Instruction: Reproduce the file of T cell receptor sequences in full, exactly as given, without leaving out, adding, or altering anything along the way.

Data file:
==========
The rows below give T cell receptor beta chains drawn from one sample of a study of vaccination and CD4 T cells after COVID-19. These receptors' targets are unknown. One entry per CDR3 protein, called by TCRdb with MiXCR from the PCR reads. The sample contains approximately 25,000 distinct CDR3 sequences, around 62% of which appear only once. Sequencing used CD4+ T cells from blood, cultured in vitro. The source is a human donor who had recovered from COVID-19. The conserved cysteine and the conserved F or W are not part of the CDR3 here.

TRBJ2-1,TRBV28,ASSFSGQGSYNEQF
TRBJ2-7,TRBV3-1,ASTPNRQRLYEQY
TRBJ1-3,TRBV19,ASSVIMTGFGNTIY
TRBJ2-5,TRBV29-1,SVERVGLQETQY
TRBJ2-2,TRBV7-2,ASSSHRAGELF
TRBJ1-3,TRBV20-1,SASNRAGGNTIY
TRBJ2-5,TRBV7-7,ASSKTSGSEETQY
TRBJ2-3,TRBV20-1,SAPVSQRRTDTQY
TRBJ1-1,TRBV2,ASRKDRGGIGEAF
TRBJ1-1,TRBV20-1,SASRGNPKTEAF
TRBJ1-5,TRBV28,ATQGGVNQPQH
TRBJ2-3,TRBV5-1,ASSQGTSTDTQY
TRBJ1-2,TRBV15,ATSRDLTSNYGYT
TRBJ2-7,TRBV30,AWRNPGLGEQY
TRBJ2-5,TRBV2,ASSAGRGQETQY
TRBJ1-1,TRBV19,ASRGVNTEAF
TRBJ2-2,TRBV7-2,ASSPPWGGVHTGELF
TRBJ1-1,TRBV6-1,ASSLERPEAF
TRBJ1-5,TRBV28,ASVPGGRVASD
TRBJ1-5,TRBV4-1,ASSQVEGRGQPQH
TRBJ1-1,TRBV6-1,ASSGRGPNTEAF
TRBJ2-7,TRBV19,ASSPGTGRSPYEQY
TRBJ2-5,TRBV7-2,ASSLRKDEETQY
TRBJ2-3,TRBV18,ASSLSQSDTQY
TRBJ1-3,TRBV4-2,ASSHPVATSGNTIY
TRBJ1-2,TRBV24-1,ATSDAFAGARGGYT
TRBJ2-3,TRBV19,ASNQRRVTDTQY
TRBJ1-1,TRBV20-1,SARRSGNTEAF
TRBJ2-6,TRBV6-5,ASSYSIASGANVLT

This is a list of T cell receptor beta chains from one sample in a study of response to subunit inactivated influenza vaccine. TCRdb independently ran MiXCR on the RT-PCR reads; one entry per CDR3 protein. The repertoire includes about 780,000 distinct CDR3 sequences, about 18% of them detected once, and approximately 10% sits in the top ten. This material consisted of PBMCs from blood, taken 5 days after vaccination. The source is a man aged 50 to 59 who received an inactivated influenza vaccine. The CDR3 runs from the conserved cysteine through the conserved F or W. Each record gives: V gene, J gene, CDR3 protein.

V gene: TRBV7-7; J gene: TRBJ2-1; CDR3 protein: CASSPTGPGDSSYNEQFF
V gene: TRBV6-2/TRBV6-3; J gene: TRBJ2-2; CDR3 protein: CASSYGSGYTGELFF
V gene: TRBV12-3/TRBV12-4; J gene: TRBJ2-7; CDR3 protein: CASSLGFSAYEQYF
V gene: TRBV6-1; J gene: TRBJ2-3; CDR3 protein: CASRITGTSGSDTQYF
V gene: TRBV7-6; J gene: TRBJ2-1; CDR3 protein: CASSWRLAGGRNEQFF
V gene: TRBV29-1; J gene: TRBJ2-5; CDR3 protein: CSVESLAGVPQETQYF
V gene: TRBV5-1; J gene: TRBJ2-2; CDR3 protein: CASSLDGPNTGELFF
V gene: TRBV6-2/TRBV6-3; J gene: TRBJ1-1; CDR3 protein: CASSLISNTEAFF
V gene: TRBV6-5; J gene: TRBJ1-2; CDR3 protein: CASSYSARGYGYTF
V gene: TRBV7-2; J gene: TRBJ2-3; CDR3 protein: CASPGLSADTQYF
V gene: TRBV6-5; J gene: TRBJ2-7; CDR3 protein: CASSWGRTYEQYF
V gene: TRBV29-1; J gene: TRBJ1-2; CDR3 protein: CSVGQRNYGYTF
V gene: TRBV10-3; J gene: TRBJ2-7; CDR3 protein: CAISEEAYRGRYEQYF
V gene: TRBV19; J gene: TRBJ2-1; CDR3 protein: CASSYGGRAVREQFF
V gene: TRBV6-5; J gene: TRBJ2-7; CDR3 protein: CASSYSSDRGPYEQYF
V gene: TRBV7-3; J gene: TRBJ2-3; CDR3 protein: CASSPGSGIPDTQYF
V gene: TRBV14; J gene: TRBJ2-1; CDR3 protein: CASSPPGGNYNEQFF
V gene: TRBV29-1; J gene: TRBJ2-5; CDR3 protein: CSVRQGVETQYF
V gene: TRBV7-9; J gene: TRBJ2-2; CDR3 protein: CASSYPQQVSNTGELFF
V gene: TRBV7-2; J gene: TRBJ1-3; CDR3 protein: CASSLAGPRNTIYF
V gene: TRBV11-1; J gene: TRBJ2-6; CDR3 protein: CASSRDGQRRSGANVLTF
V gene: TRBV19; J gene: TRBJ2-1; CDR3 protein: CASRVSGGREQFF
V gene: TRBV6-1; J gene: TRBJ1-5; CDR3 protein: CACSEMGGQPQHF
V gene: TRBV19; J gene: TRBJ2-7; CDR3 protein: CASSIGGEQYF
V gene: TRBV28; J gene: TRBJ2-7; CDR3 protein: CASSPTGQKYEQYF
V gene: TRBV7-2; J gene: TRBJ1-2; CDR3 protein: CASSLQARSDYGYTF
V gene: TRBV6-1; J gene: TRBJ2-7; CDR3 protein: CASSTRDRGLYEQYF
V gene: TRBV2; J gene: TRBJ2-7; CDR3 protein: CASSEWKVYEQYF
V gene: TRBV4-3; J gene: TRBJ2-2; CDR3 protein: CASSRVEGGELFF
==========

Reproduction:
The rows below give T cell receptor beta chains drawn from one sample of a study of vaccination and CD4 T cells after COVID-19. These receptors' targets are unknown. One entry per CDR3 protein, called by TCRdb with MiXCR from the PCR reads. The sample contains approximately 25,000 distinct CDR3 sequences, around 62% of which appear only once. Sequencing used CD4+ T cells from blood, cultured in vitro. The source is a human donor who had recovered from COVID-19. The conserved cysteine and the conserved F or W are not part of the CDR3 here.

TRBJ2-1,TRBV28,ASSFSGQGSYNEQF
TRBJ2-7,TRBV3-1,ASTPNRQRLYEQY
TRBJ1-3,TRBV19,ASSVIMTGFGNTIY
TRBJ2-5,TRBV29-1,SVERVGLQETQY
TRBJ2-2,TRBV7-2,ASSSHRAGELF
TRBJ1-3,TRBV20-1,SASNRAGGNTIY
TRBJ2-5,TRBV7-7,ASSKTSGSEETQY
TRBJ2-3,TRBV20-1,SAPVSQRRTDTQY
TRBJ1-1,TRBV2,ASRKDRGGIGEAF
TRBJ1-1,TRBV20-1,SASRGNPKTEAF
TRBJ1-5,TRBV28,ATQGGVNQPQH
TRBJ2-3,TRBV5-1,ASSQGTSTDTQY
TRBJ1-2,TRBV15,ATSRDLTSNYGYT
TRBJ2-7,TRBV30,AWRNPGLGEQY
TRBJ2-5,TRBV2,ASSAGRGQETQY
TRBJ1-1,TRBV19,ASRGVNTEAF
TRBJ2-2,TRBV7-2,ASSPPWGGVHTGELF
TRBJ1-1,TRBV6-1,ASSLERPEAF
TRBJ1-5,TRBV28,ASVPGGRVASD
TRBJ1-5,TRBV4-1,ASSQVEGRGQPQH
TRBJ1-1,TRBV6-1,ASSGRGPNTEAF
TRBJ2-7,TRBV19,ASSPGTGRSPYEQY
TRBJ2-5,TRBV7-2,ASSLRKDEETQY
TRBJ2-3,TRBV18,ASSLSQSDTQY
TRBJ1-3,TRBV4-2,ASSHPVATSGNTIY
TRBJ1-2,TRBV24-1,ATSDAFAGARGGYT
TRBJ2-3,TRBV19,ASNQRRVTDTQY
TRBJ1-1,TRBV20-1,SARRSGNTEAF
TRBJ2-6,TRBV6-5,ASSYSIASGANVLT

This is a list of T cell receptor beta chains from one sample in a study of response to subunit inactivated influenza vaccine. TCRdb independently ran MiXCR on the RT-PCR reads; one entry per CDR3 protein. The repertoire includes about 780,000 distinct CDR3 sequences, about 18% of them detected once, and approximately 10% sits in the top ten. This material consisted of PBMCs from blood, taken 5 days after vaccination. The source is a man aged 50 to 59 who received an inactivated influenza vaccine. The CDR3 runs from the conserved cysteine through the conserved F or W. Each record gives: V gene, J gene, CDR3 protein.

V gene: TRBV7-7; J gene: TRBJ2-1; CDR3 protein: CASSPTGPGDSSYNEQFF
V gene: TRBV6-2/TRBV6-3; J gene: TRBJ2-2; CDR3 protein: CASSYGSGYTGELFF
V gene: TRBV12-3/TRBV12-4; J gene: TRBJ2-7; CDR3 protein: CASSLGFSAYEQYF
V gene: TRBV6-1; J gene: TRBJ2-3; CDR3 protein: CASRITGTSGSDTQYF
V gene: TRBV7-6; J gene: TRBJ2-1; CDR3 protein: CASSWRLAGGRNEQFF
V gene: TRBV29-1; J gene: TRBJ2-5; CDR3 protein: CSVESLAGVPQETQYF
V gene: TRBV5-1; J gene: TRBJ2-2; CDR3 protein: CASSLDGPNTGELFF
V gene: TRBV6-2/TRBV6-3; J gene: TRBJ1-1; CDR3 protein: CASSLISNTEAFF
V gene: TRBV6-5; J gene: TRBJ1-2; CDR3 protein: CASSYSARGYGYTF
V gene: TRBV7-2; J gene: TRBJ2-3; CDR3 protein: CASPGLSADTQYF
V gene: TRBV6-5; J gene: TRBJ2-7; CDR3 protein: CASSWGRTYEQYF
V gene: TRBV29-1; J gene: TRBJ1-2; CDR3 protein: CSVGQRNYGYTF
V gene: TRBV10-3; J gene: TRBJ2-7; CDR3 protein: CAISEEAYRGRYEQYF
V gene: TRBV19; J gene: TRBJ2-1; CDR3 protein: CASSYGGRAVREQFF
V gene: TRBV6-5; J gene: TRBJ2-7; CDR3 protein: CASSYSSDRGPYEQYF
V gene: TRBV7-3; J gene: TRBJ2-3; CDR3 protein: CASSPGSGIPDTQYF
V gene: TRBV14; J gene: TRBJ2-1; CDR3 protein: CASSPPGGNYNEQFF
V gene: TRBV29-1; J gene: TRBJ2-5; CDR3 protein: CSVRQGVETQYF
V gene: TRBV7-9; J gene: TRBJ2-2; CDR3 protein: CASSYPQQVSNTGELFF
V gene: TRBV7-2; J gene: TRBJ1-3; CDR3 protein: CASSLAGPRNTIYF
V gene: TRBV11-1; J gene: TRBJ2-6; CDR3 protein: CASSRDGQRRSGANVLTF
V gene: TRBV19; J gene: TRBJ2-1; CDR3 protein: CASRVSGGREQFF
V gene: TRBV6-1; J gene: TRBJ1-5; CDR3 protein: CACSEMGGQPQHF
V gene: TRBV19; J gene: TRBJ2-7; CDR3 protein: CASSIGGEQYF
V gene: TRBV28; J gene: TRBJ2-7; CDR3 protein: CASSPTGQKYEQYF
V gene: TRBV7-2; J gene: TRBJ1-2; CDR3 protein: CASSLQARSDYGYTF
V gene: TRBV6-1; J gene: TRBJ2-7; CDR3 protein: CASSTRDRGLYEQYF
V gene: TRBV2; J gene: TRBJ2-7; CDR3 protein: CASSEWKVYEQYF
V gene: TRBV4-3; J gene: TRBJ2-2; CDR3 protein: CASSRVEGGELFF